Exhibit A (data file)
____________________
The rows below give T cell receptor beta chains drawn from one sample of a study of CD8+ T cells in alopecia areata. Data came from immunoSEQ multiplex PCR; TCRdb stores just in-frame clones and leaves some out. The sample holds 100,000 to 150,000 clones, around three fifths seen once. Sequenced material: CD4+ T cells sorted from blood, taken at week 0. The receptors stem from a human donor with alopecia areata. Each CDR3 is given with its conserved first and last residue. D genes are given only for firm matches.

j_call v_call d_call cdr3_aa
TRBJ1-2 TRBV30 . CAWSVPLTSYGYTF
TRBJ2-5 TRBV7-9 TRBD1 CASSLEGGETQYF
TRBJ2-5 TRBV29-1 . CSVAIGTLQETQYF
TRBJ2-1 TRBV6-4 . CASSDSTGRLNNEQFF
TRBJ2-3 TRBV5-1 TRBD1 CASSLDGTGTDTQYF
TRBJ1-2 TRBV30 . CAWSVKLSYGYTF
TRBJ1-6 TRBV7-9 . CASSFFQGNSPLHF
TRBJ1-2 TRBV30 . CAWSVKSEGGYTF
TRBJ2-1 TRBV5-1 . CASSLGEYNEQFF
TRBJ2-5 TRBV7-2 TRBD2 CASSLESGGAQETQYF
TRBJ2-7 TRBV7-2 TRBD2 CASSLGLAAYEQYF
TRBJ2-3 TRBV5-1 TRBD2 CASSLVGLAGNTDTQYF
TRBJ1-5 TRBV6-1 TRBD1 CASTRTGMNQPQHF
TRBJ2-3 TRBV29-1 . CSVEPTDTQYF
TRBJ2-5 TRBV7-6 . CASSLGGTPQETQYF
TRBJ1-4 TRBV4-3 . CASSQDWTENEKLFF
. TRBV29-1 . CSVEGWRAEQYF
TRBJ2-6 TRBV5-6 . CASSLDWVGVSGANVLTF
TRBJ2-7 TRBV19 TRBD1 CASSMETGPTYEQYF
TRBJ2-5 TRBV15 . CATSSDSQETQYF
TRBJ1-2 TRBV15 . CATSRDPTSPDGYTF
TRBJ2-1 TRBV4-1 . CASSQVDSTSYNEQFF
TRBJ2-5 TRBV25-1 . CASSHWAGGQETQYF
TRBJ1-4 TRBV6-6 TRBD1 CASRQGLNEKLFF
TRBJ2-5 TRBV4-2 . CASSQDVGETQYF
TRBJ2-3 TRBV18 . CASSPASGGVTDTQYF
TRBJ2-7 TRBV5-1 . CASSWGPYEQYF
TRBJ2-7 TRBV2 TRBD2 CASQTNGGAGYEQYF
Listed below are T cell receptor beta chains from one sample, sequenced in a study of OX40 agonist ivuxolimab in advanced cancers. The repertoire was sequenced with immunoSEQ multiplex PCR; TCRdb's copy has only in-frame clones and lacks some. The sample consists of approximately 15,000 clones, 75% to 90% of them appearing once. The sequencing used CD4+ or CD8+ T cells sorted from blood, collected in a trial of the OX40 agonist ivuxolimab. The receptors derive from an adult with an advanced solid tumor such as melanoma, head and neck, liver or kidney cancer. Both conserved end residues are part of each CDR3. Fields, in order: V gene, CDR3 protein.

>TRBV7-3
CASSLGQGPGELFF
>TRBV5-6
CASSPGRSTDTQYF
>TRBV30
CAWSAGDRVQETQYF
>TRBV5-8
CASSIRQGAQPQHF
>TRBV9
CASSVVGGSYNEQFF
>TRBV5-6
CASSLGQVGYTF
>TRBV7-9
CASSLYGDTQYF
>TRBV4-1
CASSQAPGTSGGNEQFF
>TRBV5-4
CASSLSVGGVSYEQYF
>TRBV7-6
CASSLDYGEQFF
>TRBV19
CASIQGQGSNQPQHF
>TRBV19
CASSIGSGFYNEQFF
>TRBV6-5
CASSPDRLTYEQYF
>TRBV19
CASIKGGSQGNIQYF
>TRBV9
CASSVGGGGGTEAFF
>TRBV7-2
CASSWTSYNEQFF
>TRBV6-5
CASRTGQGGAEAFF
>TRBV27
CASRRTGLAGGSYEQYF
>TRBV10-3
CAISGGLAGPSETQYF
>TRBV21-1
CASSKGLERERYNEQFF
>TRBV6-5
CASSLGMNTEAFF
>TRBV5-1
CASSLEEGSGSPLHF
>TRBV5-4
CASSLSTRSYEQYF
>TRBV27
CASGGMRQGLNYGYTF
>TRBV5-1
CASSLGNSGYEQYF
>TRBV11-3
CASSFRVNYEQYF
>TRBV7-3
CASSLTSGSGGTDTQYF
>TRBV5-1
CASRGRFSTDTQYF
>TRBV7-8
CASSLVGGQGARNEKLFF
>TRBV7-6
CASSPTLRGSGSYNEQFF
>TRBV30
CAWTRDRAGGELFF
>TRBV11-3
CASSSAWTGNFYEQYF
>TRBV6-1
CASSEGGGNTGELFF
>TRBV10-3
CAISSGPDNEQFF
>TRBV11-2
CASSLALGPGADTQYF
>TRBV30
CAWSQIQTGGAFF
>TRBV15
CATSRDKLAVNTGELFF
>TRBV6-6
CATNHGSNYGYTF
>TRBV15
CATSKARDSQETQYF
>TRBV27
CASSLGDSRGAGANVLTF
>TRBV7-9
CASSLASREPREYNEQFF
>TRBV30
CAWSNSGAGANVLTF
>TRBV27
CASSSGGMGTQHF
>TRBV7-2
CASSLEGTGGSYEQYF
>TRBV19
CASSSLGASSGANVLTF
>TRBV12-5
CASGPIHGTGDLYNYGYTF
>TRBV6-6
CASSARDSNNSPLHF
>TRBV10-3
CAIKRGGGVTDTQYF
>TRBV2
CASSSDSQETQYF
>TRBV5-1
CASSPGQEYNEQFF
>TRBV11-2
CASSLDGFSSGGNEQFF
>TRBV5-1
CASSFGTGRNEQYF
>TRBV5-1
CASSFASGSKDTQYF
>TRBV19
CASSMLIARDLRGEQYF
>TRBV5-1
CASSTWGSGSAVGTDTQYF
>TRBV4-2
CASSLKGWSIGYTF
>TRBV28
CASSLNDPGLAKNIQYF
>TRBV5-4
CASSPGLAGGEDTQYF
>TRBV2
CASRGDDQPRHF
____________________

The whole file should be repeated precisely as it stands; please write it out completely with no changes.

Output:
The rows below give T cell receptor beta chains drawn from one sample of a study of CD8+ T cells in alopecia areata. Data came from immunoSEQ multiplex PCR; TCRdb stores just in-frame clones and leaves some out. The sample holds 100,000 to 150,000 clones, around three fifths seen once. Sequenced material: CD4+ T cells sorted from blood, taken at week 0. The receptors stem from a human donor with alopecia areata. Each CDR3 is given with its conserved first and last residue. D genes are given only for firm matches.

j_call v_call d_call cdr3_aa
TRBJ1-2 TRBV30 . CAWSVPLTSYGYTF
TRBJ2-5 TRBV7-9 TRBD1 CASSLEGGETQYF
TRBJ2-5 TRBV29-1 . CSVAIGTLQETQYF
TRBJ2-1 TRBV6-4 . CASSDSTGRLNNEQFF
TRBJ2-3 TRBV5-1 TRBD1 CASSLDGTGTDTQYF
TRBJ1-2 TRBV30 . CAWSVKLSYGYTF
TRBJ1-6 TRBV7-9 . CASSFFQGNSPLHF
TRBJ1-2 TRBV30 . CAWSVKSEGGYTF
TRBJ2-1 TRBV5-1 . CASSLGEYNEQFF
TRBJ2-5 TRBV7-2 TRBD2 CASSLESGGAQETQYF
TRBJ2-7 TRBV7-2 TRBD2 CASSLGLAAYEQYF
TRBJ2-3 TRBV5-1 TRBD2 CASSLVGLAGNTDTQYF
TRBJ1-5 TRBV6-1 TRBD1 CASTRTGMNQPQHF
TRBJ2-3 TRBV29-1 . CSVEPTDTQYF
TRBJ2-5 TRBV7-6 . CASSLGGTPQETQYF
TRBJ1-4 TRBV4-3 . CASSQDWTENEKLFF
. TRBV29-1 . CSVEGWRAEQYF
TRBJ2-6 TRBV5-6 . CASSLDWVGVSGANVLTF
TRBJ2-7 TRBV19 TRBD1 CASSMETGPTYEQYF
TRBJ2-5 TRBV15 . CATSSDSQETQYF
TRBJ1-2 TRBV15 . CATSRDPTSPDGYTF
TRBJ2-1 TRBV4-1 . CASSQVDSTSYNEQFF
TRBJ2-5 TRBV25-1 . CASSHWAGGQETQYF
TRBJ1-4 TRBV6-6 TRBD1 CASRQGLNEKLFF
TRBJ2-5 TRBV4-2 . CASSQDVGETQYF
TRBJ2-3 TRBV18 . CASSPASGGVTDTQYF
TRBJ2-7 TRBV5-1 . CASSWGPYEQYF
TRBJ2-7 TRBV2 TRBD2 CASQTNGGAGYEQYF
Listed below are T cell receptor beta chains from one sample, sequenced in a study of OX40 agonist ivuxolimab in advanced cancers. The repertoire was sequenced with immunoSEQ multiplex PCR; TCRdb's copy has only in-frame clones and lacks some. The sample consists of approximately 15,000 clones, 75% to 90% of them appearing once. The sequencing used CD4+ or CD8+ T cells sorted from blood, collected in a trial of the OX40 agonist ivuxolimab. The receptors derive from an adult with an advanced solid tumor such as melanoma, head and neck, liver or kidney cancer. Both conserved end residues are part of each CDR3. Fields, in order: V gene, CDR3 protein.

>TRBV7-3
CASSLGQGPGELFF
>TRBV5-6
CASSPGRSTDTQYF
>TRBV30
CAWSAGDRVQETQYF
>TRBV5-8
CASSIRQGAQPQHF
>TRBV9
CASSVVGGSYNEQFF
>TRBV5-6
CASSLGQVGYTF
>TRBV7-9
CASSLYGDTQYF
>TRBV4-1
CASSQAPGTSGGNEQFF
>TRBV5-4
CASSLSVGGVSYEQYF
>TRBV7-6
CASSLDYGEQFF
>TRBV19
CASIQGQGSNQPQHF
>TRBV19
CASSIGSGFYNEQFF
>TRBV6-5
CASSPDRLTYEQYF
>TRBV19
CASIKGGSQGNIQYF
>TRBV9
CASSVGGGGGTEAFF
>TRBV7-2
CASSWTSYNEQFF
>TRBV6-5
CASRTGQGGAEAFF
>TRBV27
CASRRTGLAGGSYEQYF
>TRBV10-3
CAISGGLAGPSETQYF
>TRBV21-1
CASSKGLERERYNEQFF
>TRBV6-5
CASSLGMNTEAFF
>TRBV5-1
CASSLEEGSGSPLHF
>TRBV5-4
CASSLSTRSYEQYF
>TRBV27
CASGGMRQGLNYGYTF
>TRBV5-1
CASSLGNSGYEQYF
>TRBV11-3
CASSFRVNYEQYF
>TRBV7-3
CASSLTSGSGGTDTQYF
>TRBV5-1
CASRGRFSTDTQYF
>TRBV7-8
CASSLVGGQGARNEKLFF
>TRBV7-6
CASSPTLRGSGSYNEQFF
>TRBV30
CAWTRDRAGGELFF
>TRBV11-3
CASSSAWTGNFYEQYF
>TRBV6-1
CASSEGGGNTGELFF
>TRBV10-3
CAISSGPDNEQFF
>TRBV11-2
CASSLALGPGADTQYF
>TRBV30
CAWSQIQTGGAFF
>TRBV15
CATSRDKLAVNTGELFF
>TRBV6-6
CATNHGSNYGYTF
>TRBV15
CATSKARDSQETQYF
>TRBV27
CASSLGDSRGAGANVLTF
>TRBV7-9
CASSLASREPREYNEQFF
>TRBV30
CAWSNSGAGANVLTF
>TRBV27
CASSSGGMGTQHF
>TRBV7-2
CASSLEGTGGSYEQYF
>TRBV19
CASSSLGASSGANVLTF
>TRBV12-5
CASGPIHGTGDLYNYGYTF
>TRBV6-6
CASSARDSNNSPLHF
>TRBV10-3
CAIKRGGGVTDTQYF
>TRBV2
CASSSDSQETQYF
>TRBV5-1
CASSPGQEYNEQFF
>TRBV11-2
CASSLDGFSSGGNEQFF
>TRBV5-1
CASSFGTGRNEQYF
>TRBV5-1
CASSFASGSKDTQYF
>TRBV19
CASSMLIARDLRGEQYF
>TRBV5-1
CASSTWGSGSAVGTDTQYF
>TRBV4-2
CASSLKGWSIGYTF
>TRBV28
CASSLNDPGLAKNIQYF
>TRBV5-4
CASSPGLAGGEDTQYF
>TRBV2
CASRGDDQPRHF